Though it harks back more than 100 years, Jack Fry’s Einstein! shuns the usual retrospective approach to solo shows portraying celebrities. This one is both timeless and time-stamped. The title character appears to us “from the beyond,” complaining about the popular caricature he’s become after death, presenting as evidence his wild-haired likeness on a t-shirt and a bobble-head. But he also situates us in his Berlin study in August...

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Stagestruck: The Fruits of Poetry
Nov08

Stagestruck: The Fruits of Poetry

Note: An earlier version of this article contained several errors. They have now been corrected. In 1999, Time magazine named its pick for “the song of the century.” That song was “Strange Fruit,” perhaps an odd choice from the songbook of the era that gave birth to blues, jazz, musical comedy and rock’n’roll. Written in the late 1930s by a schoolteacher named Abel Meeropol, it’s a mournful tune set to a bitter lyric about an...

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Stagestruck: House of Terrors
Nov05

Stagestruck: House of Terrors

The current world-premiere production at Hartford Stage (through Nov. 12) is “based on a true story,” according to the publicity, which is otherwise unforthcoming about its real-life inspiration. No matter. The premise for Sarah Gancher’s Seder is dramatic enough to pass for fiction, but has an unmistakable ring of authenticity. Fact or fantasy, it’s one of the smartest, most engaging and provocative new plays I’ve seen. It’s 2002,...

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Stagestruck: Babylon in Vermont
Nov01

Stagestruck: Babylon in Vermont

As artists, how can one watch the millions of refugees fleeing Syria, Iraq, Afghanistan, not to mention countries in Africa and Asia, and not want to address this issue?  That question provoked the latest handmade production from Sandglass Theater, the world-class puppetry troupe headquartered in Putney, Vermont. The floods of refugees flowing from the Near East into an often hostile Europe, coupled with the travel bans on people...

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Stagestruck: Runaways and Refugees
Oct30

Stagestruck: Runaways and Refugees

“Once upon a time / There was a boy or a girl / Who ran far away from home …” But this is no fairy tale. Runaways, which opens this week at UMass, is a grown-up musical about homeless children — kids who have fled from home and are living on the street. Created by Elizabeth Swados, it premiered in 1978 at the Public Theater, which had midwifed Hair a decade earlier, and soon moved to Broadway. It was based on Swados’...

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Stagestruck: Going for Goal
Oct19

Stagestruck: Going for Goal

The timing was kind of perfect. Last week, just as the U.S. men’s soccer team was being eliminated from qualifying for next year’s World Cup, Hartford’s TheaterWorks was opening The Wolves, an energetic if puzzling play about women’s soccer. Make that girls’ soccer. Sarah DeLappe’s high-spirited drama is about a team of suburban teenagers competing in six-a-side indoor soccer. In the context of this show, the World Cup news invites...

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Stagestruck: A Light, a Lake and a Lady
Oct16

Stagestruck: A Light, a Lake and a Lady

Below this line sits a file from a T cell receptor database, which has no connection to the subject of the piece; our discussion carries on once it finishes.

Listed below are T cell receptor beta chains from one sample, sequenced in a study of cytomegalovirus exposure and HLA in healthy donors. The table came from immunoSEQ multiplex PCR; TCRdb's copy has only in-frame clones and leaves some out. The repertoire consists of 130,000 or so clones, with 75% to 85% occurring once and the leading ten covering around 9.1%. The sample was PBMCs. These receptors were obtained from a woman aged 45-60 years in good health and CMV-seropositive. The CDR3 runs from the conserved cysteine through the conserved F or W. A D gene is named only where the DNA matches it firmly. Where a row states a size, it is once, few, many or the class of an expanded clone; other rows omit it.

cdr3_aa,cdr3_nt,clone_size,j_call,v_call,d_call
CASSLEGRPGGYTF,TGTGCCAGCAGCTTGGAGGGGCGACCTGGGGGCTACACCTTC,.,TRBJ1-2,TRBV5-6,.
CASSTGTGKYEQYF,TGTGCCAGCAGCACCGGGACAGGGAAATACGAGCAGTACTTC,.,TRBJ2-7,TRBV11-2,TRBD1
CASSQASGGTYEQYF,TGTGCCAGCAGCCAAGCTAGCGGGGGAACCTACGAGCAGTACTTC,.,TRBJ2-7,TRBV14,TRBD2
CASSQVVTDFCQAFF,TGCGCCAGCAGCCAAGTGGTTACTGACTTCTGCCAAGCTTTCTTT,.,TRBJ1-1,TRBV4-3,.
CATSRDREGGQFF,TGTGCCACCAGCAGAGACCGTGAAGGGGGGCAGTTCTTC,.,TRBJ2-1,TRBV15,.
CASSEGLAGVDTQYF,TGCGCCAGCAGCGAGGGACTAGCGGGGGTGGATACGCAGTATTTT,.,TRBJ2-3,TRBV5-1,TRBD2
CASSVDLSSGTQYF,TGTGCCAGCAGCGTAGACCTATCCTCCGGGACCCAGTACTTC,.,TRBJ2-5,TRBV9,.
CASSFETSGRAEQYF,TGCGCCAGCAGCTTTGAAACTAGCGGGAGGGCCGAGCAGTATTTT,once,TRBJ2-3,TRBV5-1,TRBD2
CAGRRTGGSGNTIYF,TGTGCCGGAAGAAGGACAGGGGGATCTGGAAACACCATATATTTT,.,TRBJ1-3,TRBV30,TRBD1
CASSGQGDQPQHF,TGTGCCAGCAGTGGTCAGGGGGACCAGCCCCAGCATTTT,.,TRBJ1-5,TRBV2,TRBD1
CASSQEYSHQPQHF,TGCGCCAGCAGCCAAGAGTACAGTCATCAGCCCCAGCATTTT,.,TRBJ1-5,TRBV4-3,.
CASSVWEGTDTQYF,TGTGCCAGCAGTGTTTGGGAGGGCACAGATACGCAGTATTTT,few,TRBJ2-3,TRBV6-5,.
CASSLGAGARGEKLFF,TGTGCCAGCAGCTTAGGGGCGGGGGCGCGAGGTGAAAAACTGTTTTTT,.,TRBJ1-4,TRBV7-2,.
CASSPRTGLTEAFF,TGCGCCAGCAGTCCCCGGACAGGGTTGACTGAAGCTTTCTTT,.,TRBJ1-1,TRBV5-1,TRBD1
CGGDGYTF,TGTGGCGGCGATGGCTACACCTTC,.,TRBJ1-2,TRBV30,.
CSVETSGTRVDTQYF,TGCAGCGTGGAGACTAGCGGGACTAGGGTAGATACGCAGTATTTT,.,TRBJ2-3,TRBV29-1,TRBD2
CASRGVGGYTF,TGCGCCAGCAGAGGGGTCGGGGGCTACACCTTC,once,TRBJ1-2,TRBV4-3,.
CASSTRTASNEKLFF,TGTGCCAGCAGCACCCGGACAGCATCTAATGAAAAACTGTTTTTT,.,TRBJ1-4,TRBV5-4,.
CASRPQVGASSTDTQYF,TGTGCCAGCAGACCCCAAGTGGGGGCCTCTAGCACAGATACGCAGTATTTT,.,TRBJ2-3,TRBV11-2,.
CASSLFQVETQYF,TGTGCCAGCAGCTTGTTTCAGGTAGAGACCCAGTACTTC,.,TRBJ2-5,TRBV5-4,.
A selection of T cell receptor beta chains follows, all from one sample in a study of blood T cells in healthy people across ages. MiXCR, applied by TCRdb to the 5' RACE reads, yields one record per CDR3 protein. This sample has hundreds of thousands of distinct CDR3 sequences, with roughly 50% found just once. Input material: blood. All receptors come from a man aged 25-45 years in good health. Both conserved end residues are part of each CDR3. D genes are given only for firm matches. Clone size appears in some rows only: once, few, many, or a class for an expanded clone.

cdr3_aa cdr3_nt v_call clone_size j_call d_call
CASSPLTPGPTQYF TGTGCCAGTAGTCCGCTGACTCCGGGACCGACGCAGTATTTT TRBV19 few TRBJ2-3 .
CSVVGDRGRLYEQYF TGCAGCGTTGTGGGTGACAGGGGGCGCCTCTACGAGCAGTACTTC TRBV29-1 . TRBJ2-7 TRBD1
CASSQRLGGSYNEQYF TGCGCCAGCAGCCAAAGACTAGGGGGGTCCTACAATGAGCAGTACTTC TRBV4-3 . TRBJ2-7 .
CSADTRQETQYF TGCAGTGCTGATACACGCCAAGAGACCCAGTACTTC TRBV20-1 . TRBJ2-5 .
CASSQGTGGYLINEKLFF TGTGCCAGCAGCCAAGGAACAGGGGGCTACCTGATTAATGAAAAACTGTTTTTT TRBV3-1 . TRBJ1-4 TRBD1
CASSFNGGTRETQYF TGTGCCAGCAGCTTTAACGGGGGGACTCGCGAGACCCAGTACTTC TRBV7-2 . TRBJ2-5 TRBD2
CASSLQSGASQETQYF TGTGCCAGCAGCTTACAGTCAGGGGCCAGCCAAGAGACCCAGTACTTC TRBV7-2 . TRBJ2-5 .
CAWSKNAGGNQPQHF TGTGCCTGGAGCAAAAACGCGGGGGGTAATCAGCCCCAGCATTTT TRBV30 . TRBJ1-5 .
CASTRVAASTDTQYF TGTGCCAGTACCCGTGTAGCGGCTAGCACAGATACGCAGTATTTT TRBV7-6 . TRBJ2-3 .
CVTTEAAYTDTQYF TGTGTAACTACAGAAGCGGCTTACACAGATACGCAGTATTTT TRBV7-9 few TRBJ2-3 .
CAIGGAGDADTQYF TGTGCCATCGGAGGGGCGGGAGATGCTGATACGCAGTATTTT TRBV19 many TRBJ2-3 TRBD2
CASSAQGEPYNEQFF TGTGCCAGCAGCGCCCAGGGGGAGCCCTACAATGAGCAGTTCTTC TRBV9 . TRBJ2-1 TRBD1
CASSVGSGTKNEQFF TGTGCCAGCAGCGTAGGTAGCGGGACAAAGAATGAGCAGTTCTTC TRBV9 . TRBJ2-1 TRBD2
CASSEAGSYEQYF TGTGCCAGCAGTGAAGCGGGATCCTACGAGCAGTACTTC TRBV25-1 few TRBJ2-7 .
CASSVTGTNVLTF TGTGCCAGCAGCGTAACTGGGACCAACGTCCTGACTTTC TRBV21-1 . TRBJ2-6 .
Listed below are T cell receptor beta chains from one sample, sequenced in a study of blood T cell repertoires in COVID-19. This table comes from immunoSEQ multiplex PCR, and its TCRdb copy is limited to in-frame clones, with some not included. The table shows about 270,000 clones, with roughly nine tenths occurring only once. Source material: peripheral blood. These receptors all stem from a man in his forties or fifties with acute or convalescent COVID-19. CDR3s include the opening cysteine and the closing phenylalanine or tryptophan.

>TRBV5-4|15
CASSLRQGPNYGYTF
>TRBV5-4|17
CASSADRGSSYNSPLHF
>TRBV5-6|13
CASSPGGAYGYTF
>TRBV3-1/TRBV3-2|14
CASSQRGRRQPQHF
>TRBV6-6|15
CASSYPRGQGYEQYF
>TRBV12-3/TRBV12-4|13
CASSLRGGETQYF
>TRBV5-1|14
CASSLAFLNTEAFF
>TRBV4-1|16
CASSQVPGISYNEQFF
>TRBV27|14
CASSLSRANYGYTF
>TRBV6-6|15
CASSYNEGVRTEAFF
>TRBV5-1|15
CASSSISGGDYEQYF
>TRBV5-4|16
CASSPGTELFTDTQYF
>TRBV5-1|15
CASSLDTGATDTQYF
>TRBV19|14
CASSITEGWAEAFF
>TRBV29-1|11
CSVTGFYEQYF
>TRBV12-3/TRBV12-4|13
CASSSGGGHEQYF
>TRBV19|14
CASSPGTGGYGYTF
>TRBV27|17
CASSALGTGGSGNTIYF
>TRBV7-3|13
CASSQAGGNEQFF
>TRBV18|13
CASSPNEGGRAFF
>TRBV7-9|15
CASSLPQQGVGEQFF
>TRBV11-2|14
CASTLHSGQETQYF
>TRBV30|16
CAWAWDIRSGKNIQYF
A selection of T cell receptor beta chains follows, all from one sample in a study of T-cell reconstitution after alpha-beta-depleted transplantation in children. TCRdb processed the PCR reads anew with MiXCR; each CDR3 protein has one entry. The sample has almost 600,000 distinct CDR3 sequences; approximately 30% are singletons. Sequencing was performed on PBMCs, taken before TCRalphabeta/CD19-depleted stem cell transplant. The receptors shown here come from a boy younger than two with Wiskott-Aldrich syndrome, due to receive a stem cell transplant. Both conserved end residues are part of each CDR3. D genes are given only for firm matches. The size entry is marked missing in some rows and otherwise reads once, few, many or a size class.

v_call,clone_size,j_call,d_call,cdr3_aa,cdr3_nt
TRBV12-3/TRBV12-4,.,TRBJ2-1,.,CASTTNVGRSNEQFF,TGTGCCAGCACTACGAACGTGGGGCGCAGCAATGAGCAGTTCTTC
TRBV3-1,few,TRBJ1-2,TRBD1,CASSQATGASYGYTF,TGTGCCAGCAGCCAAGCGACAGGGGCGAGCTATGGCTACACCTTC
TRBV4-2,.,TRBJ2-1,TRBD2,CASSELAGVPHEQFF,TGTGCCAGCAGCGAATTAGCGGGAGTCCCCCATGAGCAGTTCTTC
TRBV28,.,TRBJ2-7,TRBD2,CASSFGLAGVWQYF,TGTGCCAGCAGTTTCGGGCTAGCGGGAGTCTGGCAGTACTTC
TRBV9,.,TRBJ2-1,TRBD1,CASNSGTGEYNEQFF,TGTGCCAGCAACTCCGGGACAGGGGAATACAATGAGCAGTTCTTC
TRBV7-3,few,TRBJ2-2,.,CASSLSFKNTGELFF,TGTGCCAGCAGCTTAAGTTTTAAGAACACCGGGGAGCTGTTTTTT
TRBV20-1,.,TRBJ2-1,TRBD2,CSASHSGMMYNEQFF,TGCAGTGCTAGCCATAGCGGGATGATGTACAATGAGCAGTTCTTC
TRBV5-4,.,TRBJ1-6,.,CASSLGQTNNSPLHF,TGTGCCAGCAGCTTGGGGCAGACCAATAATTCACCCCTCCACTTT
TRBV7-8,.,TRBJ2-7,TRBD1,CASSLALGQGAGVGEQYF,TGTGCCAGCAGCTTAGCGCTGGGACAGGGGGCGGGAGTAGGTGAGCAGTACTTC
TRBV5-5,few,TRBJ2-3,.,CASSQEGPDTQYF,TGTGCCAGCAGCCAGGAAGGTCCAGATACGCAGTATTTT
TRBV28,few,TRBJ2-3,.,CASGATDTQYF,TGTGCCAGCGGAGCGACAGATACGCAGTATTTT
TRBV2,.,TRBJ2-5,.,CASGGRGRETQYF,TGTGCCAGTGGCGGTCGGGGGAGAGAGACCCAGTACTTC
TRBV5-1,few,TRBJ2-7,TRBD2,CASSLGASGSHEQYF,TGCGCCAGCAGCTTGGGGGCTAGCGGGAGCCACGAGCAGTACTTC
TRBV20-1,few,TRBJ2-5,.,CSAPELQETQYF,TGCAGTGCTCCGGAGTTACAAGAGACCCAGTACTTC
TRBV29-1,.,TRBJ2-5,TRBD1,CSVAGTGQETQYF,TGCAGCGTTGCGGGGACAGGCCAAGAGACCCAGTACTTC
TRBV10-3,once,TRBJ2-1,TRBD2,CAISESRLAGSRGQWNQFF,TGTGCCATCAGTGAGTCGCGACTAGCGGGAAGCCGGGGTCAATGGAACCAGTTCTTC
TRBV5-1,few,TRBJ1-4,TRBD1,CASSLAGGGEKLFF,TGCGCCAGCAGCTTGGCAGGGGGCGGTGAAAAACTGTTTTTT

In last week’s column I covered a fistful of shows playing in the Valley, and now it’s the Berkshires’ turn. Shakespeare & Company’s God of Carnage recently completed a late-season run, and three quite varied fall productions are now running on other western stages.   In Pittsfield, Patrick Hamilton’s 1938 psychothriller Gaslight is playing at Barrington Stage Company through this weekend. The inspiration for reviving this...

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Stagestruck — Fall Harvest: A Bumper Crop of Valley Shows
Oct09

Stagestruck — Fall Harvest: A Bumper Crop of Valley Shows

At the end of summer, there’s a pause before the fall season unfolds — or rather, explodes. Suddenly, this weekend and next there’s a bumper crop of shows in an abundance of Valley venues. By my count, no fewer than seven productions are on hand — 21 if you count the 15-act Double Take Festival next weekend. And they come in as many shapes and varieties as the leaves on the season’s glorious trees. Let’s begin with Albatross, this...

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Stagestruck: “Tuna” on Wry − Lake Wobegon, Texas-style
Oct03

Stagestruck: “Tuna” on Wry − Lake Wobegon, Texas-style

One way to put a big play on a small stage and stay on budget is by having two actors play all the parts. In Silverthorne Theater Company’s current offering, that’s not a cost-cutting shortcut, it’s the key concept. Greater Tuna, playing this weekend and next, introduces 20 stranger-than-life denizens of Tuna, the third-smallest town in Texas, all played with bigger-than-life vigor by Julian Findlay and John Reese. This...

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Stagestruck: Culture Clashes on the Border and on the Island
Sep20

Stagestruck: Culture Clashes on the Border and on the Island

Two plays in the Valley this weekend couldn’t be more different but at the same time so close to the bone of our current national  crisis of xenophobia and identity. Building the Wall, in Northampton, is a tense confrontation that touches on today’s headlines and then reaches beyond them. La Gringa, in Holyoke, is an unabashed comedy about a Puerto Rican woman caught between two homelands. Building the Wall (the very title sends...

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Stagestruck: Summer Theater Wrap Party, in Living Color
Sep18

Stagestruck: Summer Theater Wrap Party, in Living Color

The area’s summer theaters have folded their metaphorical tents for the year, though three of the Berkshire companies are also mounting fall shows. For this critic, it was a Sergio Leone season: good, bad, and occasionally ugly. (An example of the extremes — Silverthorne Theater Company’s Chekhov mashup Stupid Fucking Bird, which played metatheatrically with The Seagull, and Williamstown Theatre Festival’s Moscow Moscow Moscow Moscow...

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Hidden Figures in the Silent Sky
Sep12

Hidden Figures in the Silent Sky

When Robert Freedman tells people about Silent Sky, the play he directs this weekend at the Shea Theater, they often think he’s talking about Hidden Figures, the recent movie about black women mathematicians who worked as “computers” for NASA in the 1960s. But, he explains, “While that movie told an incredible story about brilliant women facing sexism and racism to pursue their highest God-given talents,” this play looks back a...